What about toys, or trusting others or being able to speak up for things? But what's even more impactful is how Ma doesn't completely cope with things, though she know she should, that now's the time to be happy. We get those moments where we see Ma struggling, and it just speaks volumes to see Larson and Tremblay looking at each other, interacting, the side that knows the damage done and the other side who won't really understand fully for years. That's where the tragedy lies, and the director Lenny Abrahamson never milks it into soapy melodrama: always the conflict is just laid bare, without any manipulation needed.

Even in this scene, where Ma has to be interviewed for TV so that she can pay legal bills (another tragedy that's not overlooked), the POV is I'd say 80% from Jack and 20% from the 'real' world
In other words, think back to the movie Oldboy, where a character was locked away for 15 years and didn't know why (until, of course, he's 'let go', and then the movie becomes about that). What if all you knew was the prison cell, and someone else next to you also locked up knows why and can't do anything about it (and in a way also can't fully grasp why - the "bad things happen to good people" thing). Of course this is a real event that sadly occurs and people tend to notice it, 'aw, that's too bad', and go on with their day.

The monumental impact of Room, why it's one of the dramas to really shake me in the past several years, is that the filmmakers and writer don't look away, they look at what this can do and does to people, both those who understand and those that don't, and even deeper than that is what makes the world the WORLD, good from bad and so on. What makes for consciousness and understanding and connection with people? And all the same it's a richly emotional experience; by the time the end comes, which is a climax that has to do with reconciling what's come before and moving on (a "goodbye Room" moment), I couldn't hold back from crying - maybe in some joy for the characters, but also pain at what they had lost/been taken from them.

Easily the best American film I've seen this year.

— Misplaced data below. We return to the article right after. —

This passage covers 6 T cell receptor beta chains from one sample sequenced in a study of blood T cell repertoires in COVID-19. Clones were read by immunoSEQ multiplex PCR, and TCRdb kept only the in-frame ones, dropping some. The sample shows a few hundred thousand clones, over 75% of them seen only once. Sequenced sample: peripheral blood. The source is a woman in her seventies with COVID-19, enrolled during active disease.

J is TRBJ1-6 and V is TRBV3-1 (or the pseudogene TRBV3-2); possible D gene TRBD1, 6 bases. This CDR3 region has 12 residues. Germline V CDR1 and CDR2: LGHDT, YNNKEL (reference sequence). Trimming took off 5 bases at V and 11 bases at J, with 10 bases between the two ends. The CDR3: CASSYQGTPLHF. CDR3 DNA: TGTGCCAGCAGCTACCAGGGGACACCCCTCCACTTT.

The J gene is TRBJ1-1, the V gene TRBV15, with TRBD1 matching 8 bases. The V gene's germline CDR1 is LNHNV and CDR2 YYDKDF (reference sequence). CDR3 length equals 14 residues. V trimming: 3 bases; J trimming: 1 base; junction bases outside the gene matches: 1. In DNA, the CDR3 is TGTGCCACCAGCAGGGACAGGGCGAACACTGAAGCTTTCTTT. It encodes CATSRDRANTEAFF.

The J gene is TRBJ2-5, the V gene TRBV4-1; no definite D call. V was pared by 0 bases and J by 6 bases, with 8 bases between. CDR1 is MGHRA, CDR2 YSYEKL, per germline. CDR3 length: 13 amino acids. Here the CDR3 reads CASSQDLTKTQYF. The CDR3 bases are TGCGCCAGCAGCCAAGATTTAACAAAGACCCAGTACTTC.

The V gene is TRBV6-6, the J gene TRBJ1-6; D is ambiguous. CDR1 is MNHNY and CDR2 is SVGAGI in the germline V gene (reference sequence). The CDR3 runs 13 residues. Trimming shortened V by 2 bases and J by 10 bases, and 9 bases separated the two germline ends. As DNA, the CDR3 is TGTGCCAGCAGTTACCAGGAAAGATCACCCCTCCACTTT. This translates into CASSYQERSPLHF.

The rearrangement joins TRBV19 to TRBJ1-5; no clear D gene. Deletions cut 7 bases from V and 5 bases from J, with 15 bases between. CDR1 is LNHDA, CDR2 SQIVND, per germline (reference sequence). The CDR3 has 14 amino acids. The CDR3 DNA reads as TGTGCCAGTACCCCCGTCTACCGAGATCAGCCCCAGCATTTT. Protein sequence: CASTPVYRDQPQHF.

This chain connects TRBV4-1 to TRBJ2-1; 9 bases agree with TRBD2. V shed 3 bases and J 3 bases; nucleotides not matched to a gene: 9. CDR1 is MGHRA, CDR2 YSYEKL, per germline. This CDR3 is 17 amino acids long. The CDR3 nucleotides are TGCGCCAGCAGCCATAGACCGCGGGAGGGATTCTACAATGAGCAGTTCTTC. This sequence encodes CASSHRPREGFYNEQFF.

Thursday, November 12, 2015

Madadayo, Used DVD'S! - #11/12: Nic CAGE Edition: STOLEN & TRESPASS

Ok, let's get into it - Nicolas Cage.  And I don't mean Nicolas Cage as we know him and love him, for the performances that we love for innocent and guilty pleasures (Leaving Las Vegas, Raising Arizona, Bringing Out the Dead, Bad Lieutenant: Port of Call - New Orleans, Adaptation are among the great performances by anyone in the past 30 years of cinema).  I mean of the Cage that does not give a flying fuck.  He's in it to pay off that island, and his huge-ass comic book collection, remember?  And little Kal can't subsist on government cheese for too long, you know? 

So, I think, around the time that The Wicker Man came out, we start to see Nicolas Cage get... weird, like Ghost Rider (which is still awesome) and Bangkok Dangerous (which is... eh).  And it also comes down to the generic action flicks especially, those he can get a quick paycheck and do... well, sometimes he DOES get to do 'Nic Cage' type of things.  But just how cagey depends on just how shitty the script can get.  But sadly, sometimes, the shittier the script doesn't always mean enjoyment, it means that it's just worthless, Syd-Field-wannabe type of stuff.  So let's get into two movies Cage acted in for Milennium Films a few years back - and both, by the way, for directors he worked with before.